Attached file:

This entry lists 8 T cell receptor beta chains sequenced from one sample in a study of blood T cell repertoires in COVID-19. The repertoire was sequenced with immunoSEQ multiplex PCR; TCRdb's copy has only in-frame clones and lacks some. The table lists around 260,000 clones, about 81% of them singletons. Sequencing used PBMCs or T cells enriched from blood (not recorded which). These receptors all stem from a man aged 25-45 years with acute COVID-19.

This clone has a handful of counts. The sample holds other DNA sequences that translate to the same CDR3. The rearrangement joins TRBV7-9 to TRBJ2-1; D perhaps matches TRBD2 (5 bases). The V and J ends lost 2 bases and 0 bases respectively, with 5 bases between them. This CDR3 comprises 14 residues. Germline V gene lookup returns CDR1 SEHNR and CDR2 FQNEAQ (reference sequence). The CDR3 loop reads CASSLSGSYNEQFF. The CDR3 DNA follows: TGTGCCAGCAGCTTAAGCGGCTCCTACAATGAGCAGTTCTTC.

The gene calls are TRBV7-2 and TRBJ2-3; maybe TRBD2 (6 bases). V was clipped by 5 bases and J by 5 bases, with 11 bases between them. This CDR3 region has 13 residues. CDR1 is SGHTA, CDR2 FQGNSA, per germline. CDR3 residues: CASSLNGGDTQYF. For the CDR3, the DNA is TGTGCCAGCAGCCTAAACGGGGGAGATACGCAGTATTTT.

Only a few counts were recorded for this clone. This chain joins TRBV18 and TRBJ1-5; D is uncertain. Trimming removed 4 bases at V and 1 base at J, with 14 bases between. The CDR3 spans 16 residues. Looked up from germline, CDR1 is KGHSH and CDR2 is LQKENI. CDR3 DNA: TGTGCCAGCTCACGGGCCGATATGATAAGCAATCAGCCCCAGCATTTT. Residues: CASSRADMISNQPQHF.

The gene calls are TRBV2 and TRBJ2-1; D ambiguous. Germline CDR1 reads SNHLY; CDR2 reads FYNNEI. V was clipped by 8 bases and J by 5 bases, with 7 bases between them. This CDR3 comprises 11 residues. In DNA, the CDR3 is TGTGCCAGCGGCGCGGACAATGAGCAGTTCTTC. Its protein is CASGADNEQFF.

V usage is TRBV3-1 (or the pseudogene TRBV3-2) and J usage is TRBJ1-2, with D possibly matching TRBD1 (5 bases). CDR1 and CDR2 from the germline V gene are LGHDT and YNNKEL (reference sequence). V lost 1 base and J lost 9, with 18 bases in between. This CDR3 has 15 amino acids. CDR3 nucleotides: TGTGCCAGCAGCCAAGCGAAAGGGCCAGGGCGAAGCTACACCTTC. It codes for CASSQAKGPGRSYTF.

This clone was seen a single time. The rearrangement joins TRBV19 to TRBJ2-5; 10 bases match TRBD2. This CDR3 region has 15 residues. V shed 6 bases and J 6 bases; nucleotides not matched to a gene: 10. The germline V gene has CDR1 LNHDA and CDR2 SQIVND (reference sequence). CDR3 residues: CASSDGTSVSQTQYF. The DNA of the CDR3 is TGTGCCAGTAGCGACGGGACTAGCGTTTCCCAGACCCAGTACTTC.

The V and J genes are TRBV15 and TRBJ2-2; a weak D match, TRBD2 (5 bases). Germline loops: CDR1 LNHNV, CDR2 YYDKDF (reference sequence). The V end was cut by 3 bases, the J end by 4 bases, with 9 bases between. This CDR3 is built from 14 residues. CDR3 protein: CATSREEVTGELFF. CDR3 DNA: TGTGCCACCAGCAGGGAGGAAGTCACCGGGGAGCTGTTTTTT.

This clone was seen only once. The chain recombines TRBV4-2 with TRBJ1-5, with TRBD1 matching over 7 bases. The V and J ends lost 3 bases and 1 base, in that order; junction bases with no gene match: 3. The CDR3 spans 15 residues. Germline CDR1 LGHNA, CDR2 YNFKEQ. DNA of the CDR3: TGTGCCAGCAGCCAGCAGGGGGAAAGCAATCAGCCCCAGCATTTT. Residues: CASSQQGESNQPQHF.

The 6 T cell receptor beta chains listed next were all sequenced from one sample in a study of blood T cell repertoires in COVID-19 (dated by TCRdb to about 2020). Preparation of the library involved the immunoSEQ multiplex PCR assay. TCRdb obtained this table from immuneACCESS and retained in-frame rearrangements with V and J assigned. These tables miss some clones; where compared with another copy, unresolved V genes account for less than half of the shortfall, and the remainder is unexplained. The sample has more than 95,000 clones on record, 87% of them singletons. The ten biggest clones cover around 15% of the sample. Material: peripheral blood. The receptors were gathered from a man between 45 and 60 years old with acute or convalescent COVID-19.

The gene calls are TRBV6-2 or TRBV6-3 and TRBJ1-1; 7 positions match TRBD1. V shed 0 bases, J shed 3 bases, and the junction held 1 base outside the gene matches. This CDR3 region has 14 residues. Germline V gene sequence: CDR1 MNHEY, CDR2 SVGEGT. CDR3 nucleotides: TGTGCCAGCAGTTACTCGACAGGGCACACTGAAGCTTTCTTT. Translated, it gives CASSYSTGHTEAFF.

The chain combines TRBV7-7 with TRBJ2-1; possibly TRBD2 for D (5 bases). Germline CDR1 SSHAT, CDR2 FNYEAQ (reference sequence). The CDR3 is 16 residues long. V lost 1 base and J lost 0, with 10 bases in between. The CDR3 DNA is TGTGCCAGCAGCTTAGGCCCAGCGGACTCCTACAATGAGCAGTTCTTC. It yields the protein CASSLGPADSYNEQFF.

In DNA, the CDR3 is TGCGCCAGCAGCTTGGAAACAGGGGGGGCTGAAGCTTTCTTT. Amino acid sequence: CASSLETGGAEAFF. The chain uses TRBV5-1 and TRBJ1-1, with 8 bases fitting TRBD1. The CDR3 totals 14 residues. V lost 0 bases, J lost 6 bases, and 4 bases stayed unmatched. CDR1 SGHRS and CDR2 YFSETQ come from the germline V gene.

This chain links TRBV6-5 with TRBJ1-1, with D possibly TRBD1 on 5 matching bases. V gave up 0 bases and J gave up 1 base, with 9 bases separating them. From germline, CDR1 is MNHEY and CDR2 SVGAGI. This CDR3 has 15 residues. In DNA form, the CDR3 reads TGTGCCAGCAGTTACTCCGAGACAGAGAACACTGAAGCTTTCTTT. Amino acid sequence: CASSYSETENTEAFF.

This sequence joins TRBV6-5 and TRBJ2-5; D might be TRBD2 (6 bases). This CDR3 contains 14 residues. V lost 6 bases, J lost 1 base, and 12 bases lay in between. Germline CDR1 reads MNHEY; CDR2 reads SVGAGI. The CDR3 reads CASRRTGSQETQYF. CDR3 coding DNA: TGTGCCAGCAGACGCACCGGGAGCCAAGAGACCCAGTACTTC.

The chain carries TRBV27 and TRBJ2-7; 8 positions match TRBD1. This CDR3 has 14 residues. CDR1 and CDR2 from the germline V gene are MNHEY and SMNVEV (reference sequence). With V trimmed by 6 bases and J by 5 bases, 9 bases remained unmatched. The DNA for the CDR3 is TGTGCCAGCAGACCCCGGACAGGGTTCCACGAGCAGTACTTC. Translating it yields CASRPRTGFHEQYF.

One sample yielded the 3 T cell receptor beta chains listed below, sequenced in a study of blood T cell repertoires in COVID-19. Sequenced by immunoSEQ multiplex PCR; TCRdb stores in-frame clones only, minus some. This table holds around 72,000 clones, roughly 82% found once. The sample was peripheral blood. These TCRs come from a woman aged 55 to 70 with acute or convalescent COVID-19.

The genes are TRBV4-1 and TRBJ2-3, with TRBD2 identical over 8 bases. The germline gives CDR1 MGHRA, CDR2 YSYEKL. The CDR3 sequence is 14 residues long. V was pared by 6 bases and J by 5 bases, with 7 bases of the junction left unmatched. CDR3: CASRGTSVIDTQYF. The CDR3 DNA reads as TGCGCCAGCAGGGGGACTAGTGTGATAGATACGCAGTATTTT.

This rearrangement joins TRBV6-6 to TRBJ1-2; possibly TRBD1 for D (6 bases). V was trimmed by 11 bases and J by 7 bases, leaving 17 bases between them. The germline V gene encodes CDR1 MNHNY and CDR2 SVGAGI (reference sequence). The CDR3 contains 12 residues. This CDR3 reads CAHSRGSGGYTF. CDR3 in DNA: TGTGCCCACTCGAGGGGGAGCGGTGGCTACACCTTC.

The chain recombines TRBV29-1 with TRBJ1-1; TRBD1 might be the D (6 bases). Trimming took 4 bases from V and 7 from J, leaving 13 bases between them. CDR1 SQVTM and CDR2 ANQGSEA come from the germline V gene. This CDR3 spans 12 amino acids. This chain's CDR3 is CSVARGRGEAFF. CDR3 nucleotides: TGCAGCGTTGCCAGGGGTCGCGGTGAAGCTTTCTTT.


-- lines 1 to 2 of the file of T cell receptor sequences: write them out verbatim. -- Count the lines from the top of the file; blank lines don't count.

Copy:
This entry lists 8 T cell receptor beta chains sequenced from one sample in a study of blood T cell repertoires in COVID-19. The repertoire was sequenced with immunoSEQ multiplex PCR; TCRdb's copy has only in-frame clones and lacks some. The table lists around 260,000 clones, about 81% of them singletons. Sequencing used PBMCs or T cells enriched from blood (not recorded which). These receptors all stem from a man aged 25-45 years with acute COVID-19.

This clone has a handful of counts. The sample holds other DNA sequences that translate to the same CDR3. The rearrangement joins TRBV7-9 to TRBJ2-1; D perhaps matches TRBD2 (5 bases). The V and J ends lost 2 bases and 0 bases respectively, with 5 bases between them. This CDR3 comprises 14 residues. Germline V gene lookup returns CDR1 SEHNR and CDR2 FQNEAQ (reference sequence). The CDR3 loop reads CASSLSGSYNEQFF. The CDR3 DNA follows: TGTGCCAGCAGCTTAAGCGGCTCCTACAATGAGCAGTTCTTC.